The D Train

May 8, 2015205 min

Everyone knows that person who peaked in High School. That person who you wanted nothing more to be or at the very least, be their friend, because you knew that had to be cool. The graduation comes and we all move on with our lives, and many years later you are at your High School reunion and you all wonder what ever happened to Joe or Jane Cool? As you build up what greatness they discovered after school, it is only as you look back at the past that what was, that you realize that just maybe the person you wanted to be around in High School ended up only having that one thing at that one time. Everyone knows that story and maybe knows someone who I just described, and that is what “The D Train” explores.

Dan (Jack Black) lives a normal life; he has a wife, Stacey (Kathryn Hahn) and two kids, and a job. Dan though also wants to be important, and while on the committee for his High School reunion he comes up with an idea that just might make him great in everyone’s eyes. That plan is to convince the most popular guy in his class to come to the reunion, thinking that will open the floodgates of RSVPs. This idea all comes together when he sees Oliver (James Marsden) on a national commercial and Dan puts the plan in motion, all he needs now is to convince Oliver to come. So he flies to Los Angeles to convince Oliver to come. Once there, Dan puts Oliver on that familiar pedal-stool and Dan finally feels like he fits in, and he convinces Oliver to come to the reunion. Once back to his normal life, the life Dan wants and the one he has collide, and both men come face to face with who they really are.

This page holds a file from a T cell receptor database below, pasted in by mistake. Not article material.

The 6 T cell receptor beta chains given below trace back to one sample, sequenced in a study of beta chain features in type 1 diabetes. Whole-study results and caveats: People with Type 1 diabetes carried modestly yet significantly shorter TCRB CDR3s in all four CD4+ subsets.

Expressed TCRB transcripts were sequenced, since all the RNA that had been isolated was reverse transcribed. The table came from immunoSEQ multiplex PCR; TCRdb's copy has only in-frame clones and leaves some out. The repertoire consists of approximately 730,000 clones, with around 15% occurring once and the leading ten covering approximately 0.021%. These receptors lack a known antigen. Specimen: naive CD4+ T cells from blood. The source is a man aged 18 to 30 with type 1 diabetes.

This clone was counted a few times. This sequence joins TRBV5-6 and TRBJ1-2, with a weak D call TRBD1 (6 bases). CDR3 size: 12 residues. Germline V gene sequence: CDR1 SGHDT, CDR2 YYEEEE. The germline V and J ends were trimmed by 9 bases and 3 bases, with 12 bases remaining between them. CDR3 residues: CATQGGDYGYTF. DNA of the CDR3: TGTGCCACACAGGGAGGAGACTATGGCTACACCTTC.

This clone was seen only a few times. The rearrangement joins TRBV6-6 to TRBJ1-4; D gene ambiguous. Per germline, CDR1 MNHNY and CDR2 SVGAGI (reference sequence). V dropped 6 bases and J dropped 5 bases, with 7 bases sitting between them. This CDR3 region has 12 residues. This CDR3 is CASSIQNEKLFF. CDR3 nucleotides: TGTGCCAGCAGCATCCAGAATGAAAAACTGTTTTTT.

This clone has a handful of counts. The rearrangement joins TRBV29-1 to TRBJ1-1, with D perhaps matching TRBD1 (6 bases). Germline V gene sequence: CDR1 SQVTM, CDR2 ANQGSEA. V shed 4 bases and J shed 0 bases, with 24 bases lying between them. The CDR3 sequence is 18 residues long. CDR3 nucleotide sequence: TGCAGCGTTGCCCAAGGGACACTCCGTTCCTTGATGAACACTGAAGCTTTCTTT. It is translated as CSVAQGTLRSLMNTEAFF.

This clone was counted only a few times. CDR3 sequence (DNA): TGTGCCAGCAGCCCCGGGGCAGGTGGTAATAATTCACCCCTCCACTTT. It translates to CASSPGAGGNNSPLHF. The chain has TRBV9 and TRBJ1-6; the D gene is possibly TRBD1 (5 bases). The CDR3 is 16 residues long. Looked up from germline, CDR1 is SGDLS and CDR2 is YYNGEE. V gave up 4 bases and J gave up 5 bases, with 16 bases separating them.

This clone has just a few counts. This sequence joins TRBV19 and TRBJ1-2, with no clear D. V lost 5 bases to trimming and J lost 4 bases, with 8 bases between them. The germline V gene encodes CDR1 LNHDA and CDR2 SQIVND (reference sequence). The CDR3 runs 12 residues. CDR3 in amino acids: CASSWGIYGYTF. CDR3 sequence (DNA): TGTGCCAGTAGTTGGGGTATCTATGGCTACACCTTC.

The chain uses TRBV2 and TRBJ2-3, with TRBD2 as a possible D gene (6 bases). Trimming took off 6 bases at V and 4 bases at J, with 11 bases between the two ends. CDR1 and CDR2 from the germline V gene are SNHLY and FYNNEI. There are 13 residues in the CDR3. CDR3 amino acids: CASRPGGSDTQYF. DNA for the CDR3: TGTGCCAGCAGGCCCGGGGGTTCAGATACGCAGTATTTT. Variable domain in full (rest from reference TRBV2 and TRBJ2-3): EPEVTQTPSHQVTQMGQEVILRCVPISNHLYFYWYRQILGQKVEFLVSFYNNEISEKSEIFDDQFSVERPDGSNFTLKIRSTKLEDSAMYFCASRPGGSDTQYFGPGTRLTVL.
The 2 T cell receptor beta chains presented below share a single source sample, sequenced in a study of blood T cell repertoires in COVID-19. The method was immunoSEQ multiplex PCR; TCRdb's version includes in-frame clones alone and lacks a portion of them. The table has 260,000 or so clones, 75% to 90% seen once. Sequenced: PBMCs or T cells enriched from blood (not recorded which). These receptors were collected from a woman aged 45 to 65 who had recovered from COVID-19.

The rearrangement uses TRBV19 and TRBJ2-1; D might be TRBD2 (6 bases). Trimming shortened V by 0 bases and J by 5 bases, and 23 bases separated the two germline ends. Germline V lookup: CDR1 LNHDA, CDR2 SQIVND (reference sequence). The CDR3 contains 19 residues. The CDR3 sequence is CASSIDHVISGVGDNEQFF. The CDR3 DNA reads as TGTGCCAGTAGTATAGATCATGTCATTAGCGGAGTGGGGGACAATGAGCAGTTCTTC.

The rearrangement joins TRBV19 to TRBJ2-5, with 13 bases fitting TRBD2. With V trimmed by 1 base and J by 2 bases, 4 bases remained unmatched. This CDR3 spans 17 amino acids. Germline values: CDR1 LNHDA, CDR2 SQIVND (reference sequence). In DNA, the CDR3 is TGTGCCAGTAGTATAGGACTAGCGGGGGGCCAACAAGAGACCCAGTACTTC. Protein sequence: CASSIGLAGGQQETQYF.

While watching this movie, it feels like they got what a reunion really is like. It’s the few people who really want to make it happen and then those who show up and that’s about it. Growing up in the eighties, high school felt like John Hughes defined it, that he just knew how to paint the perfect picture of life and those times. This film often feels like if Hughes has written a film about his characters and their reunion. While the screenplay written by Jarrad Paul and Andrew Mogel has some funny moments, it the combination of the music and characters that give it that Hughes feel. Not many actors can play a normal guy like Jack Black, and it feels like only he can play this character like he does. Of course balance that with the movie star feel of Marsden and you have the perfect feel of what these guys are trying to accomplish. “The D Train” is not a great movie, but it is definitely an entertaining one and really gets the whole feeling of the High School reunions right. So if you want to reminisce or you want to catch a few laughs, “The D Train” is worth the ride.

Brian Taylor

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